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[Opinion] “Domesticating Historic Landmarks”

Posted October. 19, 2004 23:07,   


The castles and palaces of the West are alive. They are living, breathing spaces, serving as residents for kings and queens, princes and princesses, or frequented by the public as museums and memorial halls. By contrast, Korean palaces are dead spaces. After the fall of monarchy, the royal family itself disappeared into the shadows of history, burdened with the shame of having lost the country to the Japanese. Although there are five large palaces within Seoul, they become utterly deserted when sightseeing hours are over. In Rome, London, and Paris, the long, illustrious history of empires, their glories and their disgraces, still remain, but in Seoul, all that lingers is the lifeless ghost of the Joseon Dynasty and its five turbulent centuries.

A historical asset untouched by human hands and human warmth is nothing but an antique. What is interesting, of course, is that protection from the potential “taint” of human hands does not guarantee that the asset or landmark will be better preserved. Wooden structures and musical instruments reputedly “keep” better when they are exposed to human hands and breaths. We see the same principle apply to a lot of things. Even a ramshackle straw hut can last for hundreds of years with someone caring diligently for it, but an enormous mansion falls rapidly into dilapidation once its residents abandon it.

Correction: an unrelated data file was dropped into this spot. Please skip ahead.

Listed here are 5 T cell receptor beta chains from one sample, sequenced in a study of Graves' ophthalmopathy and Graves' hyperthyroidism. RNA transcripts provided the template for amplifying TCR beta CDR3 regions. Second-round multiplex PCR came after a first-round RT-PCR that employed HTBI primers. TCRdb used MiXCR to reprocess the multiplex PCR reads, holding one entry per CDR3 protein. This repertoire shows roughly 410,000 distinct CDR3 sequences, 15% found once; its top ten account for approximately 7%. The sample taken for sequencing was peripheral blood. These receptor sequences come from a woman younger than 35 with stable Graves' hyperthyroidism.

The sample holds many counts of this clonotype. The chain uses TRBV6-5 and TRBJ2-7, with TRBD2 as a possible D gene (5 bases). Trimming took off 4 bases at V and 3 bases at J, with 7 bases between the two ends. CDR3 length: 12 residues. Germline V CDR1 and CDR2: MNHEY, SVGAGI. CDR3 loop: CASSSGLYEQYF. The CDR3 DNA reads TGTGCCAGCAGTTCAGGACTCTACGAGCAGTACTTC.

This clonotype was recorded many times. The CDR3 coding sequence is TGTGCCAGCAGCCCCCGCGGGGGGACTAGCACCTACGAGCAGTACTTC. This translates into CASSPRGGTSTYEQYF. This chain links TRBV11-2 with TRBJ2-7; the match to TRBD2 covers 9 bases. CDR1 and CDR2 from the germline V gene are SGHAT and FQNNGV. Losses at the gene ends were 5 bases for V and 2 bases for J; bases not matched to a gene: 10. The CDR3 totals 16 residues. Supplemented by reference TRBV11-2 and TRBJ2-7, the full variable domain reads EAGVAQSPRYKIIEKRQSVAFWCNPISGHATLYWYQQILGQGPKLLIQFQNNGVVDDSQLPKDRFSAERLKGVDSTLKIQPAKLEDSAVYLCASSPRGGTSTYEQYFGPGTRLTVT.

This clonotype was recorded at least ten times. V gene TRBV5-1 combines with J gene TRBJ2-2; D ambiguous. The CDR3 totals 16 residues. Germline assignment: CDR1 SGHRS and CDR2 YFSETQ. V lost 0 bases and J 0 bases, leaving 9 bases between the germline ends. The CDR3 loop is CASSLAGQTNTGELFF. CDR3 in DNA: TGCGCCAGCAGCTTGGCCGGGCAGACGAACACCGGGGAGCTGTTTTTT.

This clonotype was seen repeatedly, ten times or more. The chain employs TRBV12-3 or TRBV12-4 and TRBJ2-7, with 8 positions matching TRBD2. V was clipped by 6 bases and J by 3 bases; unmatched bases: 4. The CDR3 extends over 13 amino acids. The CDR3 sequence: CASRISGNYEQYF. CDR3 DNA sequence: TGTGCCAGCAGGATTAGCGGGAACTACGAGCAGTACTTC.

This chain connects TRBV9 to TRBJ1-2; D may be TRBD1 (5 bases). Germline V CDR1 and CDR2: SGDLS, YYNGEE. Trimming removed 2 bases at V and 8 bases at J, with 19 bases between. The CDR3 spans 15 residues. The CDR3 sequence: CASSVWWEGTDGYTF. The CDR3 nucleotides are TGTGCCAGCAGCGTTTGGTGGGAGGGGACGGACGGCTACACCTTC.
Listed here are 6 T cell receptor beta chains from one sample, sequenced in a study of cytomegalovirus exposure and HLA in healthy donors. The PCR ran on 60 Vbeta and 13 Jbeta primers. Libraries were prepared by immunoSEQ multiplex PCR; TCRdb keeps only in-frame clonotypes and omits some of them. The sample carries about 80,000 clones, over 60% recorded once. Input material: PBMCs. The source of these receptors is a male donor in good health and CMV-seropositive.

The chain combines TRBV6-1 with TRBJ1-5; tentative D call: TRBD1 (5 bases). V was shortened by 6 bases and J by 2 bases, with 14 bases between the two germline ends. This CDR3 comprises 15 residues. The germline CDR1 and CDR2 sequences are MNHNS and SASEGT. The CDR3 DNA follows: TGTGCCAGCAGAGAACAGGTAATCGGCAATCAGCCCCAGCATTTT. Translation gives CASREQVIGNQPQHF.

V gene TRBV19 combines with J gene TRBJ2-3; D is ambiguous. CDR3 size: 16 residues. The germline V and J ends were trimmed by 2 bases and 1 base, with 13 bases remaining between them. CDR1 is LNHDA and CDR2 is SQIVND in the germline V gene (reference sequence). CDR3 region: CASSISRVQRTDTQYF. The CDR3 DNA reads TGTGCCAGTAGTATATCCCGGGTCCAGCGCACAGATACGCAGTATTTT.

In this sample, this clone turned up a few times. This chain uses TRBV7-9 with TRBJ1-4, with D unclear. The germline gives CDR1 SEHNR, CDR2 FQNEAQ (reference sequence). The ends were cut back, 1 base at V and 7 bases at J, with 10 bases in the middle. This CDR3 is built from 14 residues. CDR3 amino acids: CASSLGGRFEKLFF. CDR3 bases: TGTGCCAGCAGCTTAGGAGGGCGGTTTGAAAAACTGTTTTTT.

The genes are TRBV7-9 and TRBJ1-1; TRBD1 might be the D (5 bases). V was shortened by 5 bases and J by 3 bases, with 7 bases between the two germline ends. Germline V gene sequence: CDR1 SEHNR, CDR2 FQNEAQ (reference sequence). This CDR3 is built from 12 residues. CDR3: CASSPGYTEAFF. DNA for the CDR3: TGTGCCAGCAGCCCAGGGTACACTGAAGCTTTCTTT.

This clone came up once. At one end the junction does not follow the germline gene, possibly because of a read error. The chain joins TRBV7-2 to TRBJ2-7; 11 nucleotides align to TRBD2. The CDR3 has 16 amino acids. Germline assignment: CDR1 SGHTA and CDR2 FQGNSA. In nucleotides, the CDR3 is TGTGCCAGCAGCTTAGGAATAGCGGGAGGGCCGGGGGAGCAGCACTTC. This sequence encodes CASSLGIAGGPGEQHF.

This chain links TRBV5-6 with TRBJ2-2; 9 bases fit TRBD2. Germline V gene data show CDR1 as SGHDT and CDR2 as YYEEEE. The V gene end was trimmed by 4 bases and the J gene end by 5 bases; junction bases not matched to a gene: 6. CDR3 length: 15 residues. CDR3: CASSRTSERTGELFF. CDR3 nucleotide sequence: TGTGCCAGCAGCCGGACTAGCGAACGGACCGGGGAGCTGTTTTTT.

On the afternoon of October 19, at Kyeonghoe-ru (national treasure no. 224) in Gyeongbok Palace, a simple but significant event took place. It was a “floor reconditioning” ceremony, in anticipation of the building’s upcoming reopening to the general public 40 years after such access had been barred. Participants took up brooms and mops, carefully dusting and cleaning the floors. Kyeonghoe-ru will be opened to the public as early as next January, and the second floor will be opened for feed viewing on a limited basis, through internet reservations. It’s the second of such forbidden places to throw open its doors, after the “secret” gardens of Changdeok Palace.

Kyeonghoe-ru was constructed in the 12th year of Taejong’s reign (1412) and renovated in the fourth year of Gojong’s reign (1867). The building covers an area of 290 pyongs, standing amid a pond measuring 4,375 pyongs, and is the largest elevated palace structure in the country. Whereas Geunjeong-jeon was the king’s hall of state, Kyeonghoe-ru was a place for meditation and rest, and for happy meetings between the monarch and his subjects. The late Choi Soon-woo, famed for his aesthetic appreciation of Korean beauty, once cited the 48 granite pillars that support Kyeonghoe-ru as the pinnacle of Korean traditional architecture. The view of Inwang Mountain in late fall, commanded from the building’s upper story, is also celebrated as the most spectacular prospect in Seoul.

Oh Myeong-cheol, Editorial Writer. oscar@donga.com